June 2017 - Monthly News & Tips
IN THIS ISSUE
- Our Adolescent Intensive Day Program (AIDP) opened in St. Louis Park, MN this week. The specialized program enables us to meet the needs of adolescents and families struggling with eating disorders in a highly structured environment.
Successful eating disorder treatment can be a complex and lengthy process. Sometimes, however, individuals may get the feeling from healthcare providers or books that moving toward a lifetime of health is a linear, straightforward process.
When I talk to individuals who are recovering — or those who have recovered — they almost invariably describe a period of many years between diagnosis, treatment and truly feeling that they are “recovered.”
During this time, multiple interventions — from the individual, their family, significant other, friends, physicians and others — have likely helped reorient them toward improvement, recover from relapse, diminish triggers and stressors, and create a community that supports staying in recovery.
Multiple attempts at treatment may be necessary. Those individuals who experience the most success pay close attention to when things go wrong and have a strong willingness to reengage both professionals and their community to return to a healthy state.
Maudsley Family Based Therapy for adolesents illustrates this point. Research shows that after a year of Maudsley therapy is complete, individuals continue to improve. This suggests that those strengthened relationships and environmental changes may continue to affect them after the formal treatment period has ended.
Lifetime recovery is aided by an individual’s support system, their community and their world. People need others to recognize when they’re doing well and when they’re not, and what helps them and what doesn’t. They need encouragement, motivation and commitment. We all need to be on the lookout for ways to rescue ourselves and each other.
Mark Warren, M.D.
Chief Medical Officer, The Emily Program
Halen Bower, Yoga Instructor, Woodbury, MN
In December, Halen joined The Emily Program as a yoga instructor. Because she personally struggled with an eating disorder in high school and yoga was a big part of her own recovery, she is thrilled to be a part of the The Emily Program’s yoga team.
“Yoga helped me become more passionate towards myself,” she said. “So when I heard from a friend about the incredible work that The Emily Program was doing with yoga for eating disorder treatment, I knew I wanted to be a part of it.”
Today, Halen teaches yoga to clients in our intensive outpatient programs and Body Image Yoga for those who have completed programming.
For each class, she begins with standing postures and movement, often moving through the sun salutations and then making her way to more restorative postures to end class. Throughout class, she encourages participants to invite in “curious observers” to notice — in a nonjudgmental way — as sensations, thoughts and feelings arise in different poses.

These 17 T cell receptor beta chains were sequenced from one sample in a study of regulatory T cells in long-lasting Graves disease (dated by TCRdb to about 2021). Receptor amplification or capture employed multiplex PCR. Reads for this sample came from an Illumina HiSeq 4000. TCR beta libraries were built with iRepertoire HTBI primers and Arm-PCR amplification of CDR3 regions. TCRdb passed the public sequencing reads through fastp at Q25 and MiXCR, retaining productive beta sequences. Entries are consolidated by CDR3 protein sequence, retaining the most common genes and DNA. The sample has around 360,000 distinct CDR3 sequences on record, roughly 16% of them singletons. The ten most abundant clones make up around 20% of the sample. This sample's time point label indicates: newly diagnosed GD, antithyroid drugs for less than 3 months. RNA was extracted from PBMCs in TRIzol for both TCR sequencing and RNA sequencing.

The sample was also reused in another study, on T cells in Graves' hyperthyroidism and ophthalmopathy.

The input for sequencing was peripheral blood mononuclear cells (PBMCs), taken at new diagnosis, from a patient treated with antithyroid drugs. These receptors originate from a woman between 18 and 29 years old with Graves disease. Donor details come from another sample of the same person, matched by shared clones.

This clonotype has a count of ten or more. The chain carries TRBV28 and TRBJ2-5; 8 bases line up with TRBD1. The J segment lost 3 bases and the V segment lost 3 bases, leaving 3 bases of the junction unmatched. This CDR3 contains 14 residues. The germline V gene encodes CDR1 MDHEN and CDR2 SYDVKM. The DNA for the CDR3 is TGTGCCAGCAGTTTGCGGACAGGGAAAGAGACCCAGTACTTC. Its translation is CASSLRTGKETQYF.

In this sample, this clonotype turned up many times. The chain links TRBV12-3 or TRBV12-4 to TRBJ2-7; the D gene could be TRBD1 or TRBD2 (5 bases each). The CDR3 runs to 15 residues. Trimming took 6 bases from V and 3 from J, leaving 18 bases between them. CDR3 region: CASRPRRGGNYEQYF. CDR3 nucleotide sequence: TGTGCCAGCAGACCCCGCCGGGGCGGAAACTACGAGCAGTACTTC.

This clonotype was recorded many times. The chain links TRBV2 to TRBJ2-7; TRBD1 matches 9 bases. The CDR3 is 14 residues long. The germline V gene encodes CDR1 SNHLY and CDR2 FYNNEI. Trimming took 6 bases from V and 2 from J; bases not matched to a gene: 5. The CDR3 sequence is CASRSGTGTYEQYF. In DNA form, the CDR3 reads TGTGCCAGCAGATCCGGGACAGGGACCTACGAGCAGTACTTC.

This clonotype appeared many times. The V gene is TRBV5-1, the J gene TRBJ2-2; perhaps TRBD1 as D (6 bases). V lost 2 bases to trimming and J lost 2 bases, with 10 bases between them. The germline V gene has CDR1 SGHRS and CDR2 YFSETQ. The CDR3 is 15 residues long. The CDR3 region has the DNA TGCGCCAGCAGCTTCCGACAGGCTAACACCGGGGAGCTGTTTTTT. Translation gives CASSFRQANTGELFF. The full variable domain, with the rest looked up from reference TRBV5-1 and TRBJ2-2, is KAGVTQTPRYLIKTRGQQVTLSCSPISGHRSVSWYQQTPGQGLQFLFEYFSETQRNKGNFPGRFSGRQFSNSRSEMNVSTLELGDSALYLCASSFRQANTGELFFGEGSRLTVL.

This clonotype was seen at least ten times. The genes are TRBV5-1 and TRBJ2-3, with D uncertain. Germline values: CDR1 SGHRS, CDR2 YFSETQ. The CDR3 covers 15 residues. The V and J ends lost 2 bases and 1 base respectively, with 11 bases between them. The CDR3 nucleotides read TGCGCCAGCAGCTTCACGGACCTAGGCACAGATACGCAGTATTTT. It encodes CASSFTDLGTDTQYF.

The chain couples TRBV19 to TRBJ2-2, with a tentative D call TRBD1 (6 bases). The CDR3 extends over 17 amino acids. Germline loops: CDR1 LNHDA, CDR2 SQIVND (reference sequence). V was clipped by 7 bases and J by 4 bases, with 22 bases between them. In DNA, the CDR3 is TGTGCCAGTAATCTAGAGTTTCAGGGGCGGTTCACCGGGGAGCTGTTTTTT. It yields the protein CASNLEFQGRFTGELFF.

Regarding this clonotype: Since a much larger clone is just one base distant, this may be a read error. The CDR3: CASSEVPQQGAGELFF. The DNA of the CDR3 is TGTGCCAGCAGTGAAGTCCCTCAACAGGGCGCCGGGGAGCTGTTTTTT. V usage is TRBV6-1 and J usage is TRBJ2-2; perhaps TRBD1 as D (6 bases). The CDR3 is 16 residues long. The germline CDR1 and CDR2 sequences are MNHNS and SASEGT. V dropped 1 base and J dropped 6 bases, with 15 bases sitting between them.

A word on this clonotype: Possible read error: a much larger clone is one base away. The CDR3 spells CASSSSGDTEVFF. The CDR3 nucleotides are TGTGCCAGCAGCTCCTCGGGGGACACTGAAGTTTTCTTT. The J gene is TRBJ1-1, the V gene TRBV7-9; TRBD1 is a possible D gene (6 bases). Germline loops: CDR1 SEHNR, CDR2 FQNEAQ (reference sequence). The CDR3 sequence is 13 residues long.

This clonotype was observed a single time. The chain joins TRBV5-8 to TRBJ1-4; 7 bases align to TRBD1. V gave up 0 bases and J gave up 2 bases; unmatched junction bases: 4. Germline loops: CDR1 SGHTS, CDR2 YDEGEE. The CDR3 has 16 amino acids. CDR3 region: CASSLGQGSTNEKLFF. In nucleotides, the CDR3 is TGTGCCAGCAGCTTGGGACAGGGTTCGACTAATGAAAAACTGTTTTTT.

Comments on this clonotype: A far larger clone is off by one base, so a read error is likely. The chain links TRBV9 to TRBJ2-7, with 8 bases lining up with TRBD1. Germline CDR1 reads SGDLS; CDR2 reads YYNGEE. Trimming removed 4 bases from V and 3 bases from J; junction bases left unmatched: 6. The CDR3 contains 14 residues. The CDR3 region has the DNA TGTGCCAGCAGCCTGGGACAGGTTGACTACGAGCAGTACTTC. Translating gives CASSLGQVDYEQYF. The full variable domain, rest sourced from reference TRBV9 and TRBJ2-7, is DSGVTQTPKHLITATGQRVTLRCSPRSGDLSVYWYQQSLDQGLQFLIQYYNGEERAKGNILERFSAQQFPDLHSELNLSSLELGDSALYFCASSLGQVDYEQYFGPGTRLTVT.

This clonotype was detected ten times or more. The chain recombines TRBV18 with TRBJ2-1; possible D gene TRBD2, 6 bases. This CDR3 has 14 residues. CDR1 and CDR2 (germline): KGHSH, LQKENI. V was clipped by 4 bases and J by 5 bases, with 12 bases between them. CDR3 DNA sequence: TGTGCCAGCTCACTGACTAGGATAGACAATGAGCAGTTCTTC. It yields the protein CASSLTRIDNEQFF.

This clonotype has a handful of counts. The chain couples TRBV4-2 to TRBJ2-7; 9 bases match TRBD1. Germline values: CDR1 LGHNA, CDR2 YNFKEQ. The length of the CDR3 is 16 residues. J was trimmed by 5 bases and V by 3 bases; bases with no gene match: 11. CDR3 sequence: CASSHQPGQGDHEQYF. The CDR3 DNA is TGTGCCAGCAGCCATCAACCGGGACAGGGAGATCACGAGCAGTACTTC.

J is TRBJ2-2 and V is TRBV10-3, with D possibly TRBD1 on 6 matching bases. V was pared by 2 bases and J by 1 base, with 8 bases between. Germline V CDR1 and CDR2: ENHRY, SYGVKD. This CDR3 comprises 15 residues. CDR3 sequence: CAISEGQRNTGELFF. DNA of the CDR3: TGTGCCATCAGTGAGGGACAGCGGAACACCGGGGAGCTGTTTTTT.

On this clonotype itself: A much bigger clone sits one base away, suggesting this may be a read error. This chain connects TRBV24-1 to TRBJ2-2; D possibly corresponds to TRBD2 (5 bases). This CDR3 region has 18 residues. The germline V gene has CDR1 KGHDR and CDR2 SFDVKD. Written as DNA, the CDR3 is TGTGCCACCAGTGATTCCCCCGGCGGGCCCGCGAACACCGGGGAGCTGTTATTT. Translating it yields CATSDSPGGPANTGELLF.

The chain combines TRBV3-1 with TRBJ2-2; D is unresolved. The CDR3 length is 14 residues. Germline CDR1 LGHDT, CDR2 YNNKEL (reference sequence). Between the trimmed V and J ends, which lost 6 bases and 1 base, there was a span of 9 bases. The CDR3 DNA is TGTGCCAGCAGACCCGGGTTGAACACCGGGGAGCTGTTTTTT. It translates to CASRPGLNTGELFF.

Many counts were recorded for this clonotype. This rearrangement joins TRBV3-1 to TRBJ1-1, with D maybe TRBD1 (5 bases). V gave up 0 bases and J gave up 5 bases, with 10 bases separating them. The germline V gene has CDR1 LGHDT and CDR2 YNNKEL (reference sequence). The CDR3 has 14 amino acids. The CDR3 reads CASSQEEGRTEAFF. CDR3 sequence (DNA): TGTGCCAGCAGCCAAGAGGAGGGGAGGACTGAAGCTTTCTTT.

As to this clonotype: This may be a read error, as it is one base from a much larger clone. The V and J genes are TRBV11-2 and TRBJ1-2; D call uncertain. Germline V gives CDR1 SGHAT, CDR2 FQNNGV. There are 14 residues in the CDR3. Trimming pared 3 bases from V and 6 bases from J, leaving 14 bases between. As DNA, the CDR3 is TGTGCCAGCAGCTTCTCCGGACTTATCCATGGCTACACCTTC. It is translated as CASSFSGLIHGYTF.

“I’m not trying to completely empty the mind, but rather I’m working toward helping clients detach from the thoughts and emotions as they come and go,” she said.
Learn more about Halen and why we think she stands out!
TEP: Why is yoga an important part of treatment?
Halen: Yoga is a chance for clients to reconnect with their bodies in a safe and compassionate space. The practice can help cultivate different strategies for dealing with difficult sensations, emotions, urges, and thoughts as they arrive in the mind and body. I believe that yoga is an important tool to learn how to respond to stressors, rather than react to them. I often say in class that yoga is a continuous dialogue with the body. Checking in daily with what’s going on with yourself, physically and emotionally, can help improve a client’s relationship with their body.
TEP: What’s one thing you hope clients can take away from yoga?
Halen: I hope that clients remember the ultimate goal of yoga: It’s not about putting our bodies into yoga poses, but rather the practice is about using the poses to get into our bodies.
TEP: What are you most looking forward to this summer?
Halen: This is my first Minnesota summer since 2010! (She recently moved back home from Alaska.) I am excited to do lots of camping and hiking over the summer.
Join us to hear inspiring stories of recovery from staff, former clients and community members. Recovery nights are free and open to the public. Upcoming dates:
St. Paul, MN (Toogood): Tues. June 27 & Wed. June 28: Begins at 6:00 p.m. at 2230 Como Ave., St. Paul, MN, 55108
The Emily Program is growing! We are currently recruiting for caring and compassionate professionals to join our team!
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"Plant your garden and decorate your own soul, instead of waiting for someone to bring you flowers." -Jose Luis Borges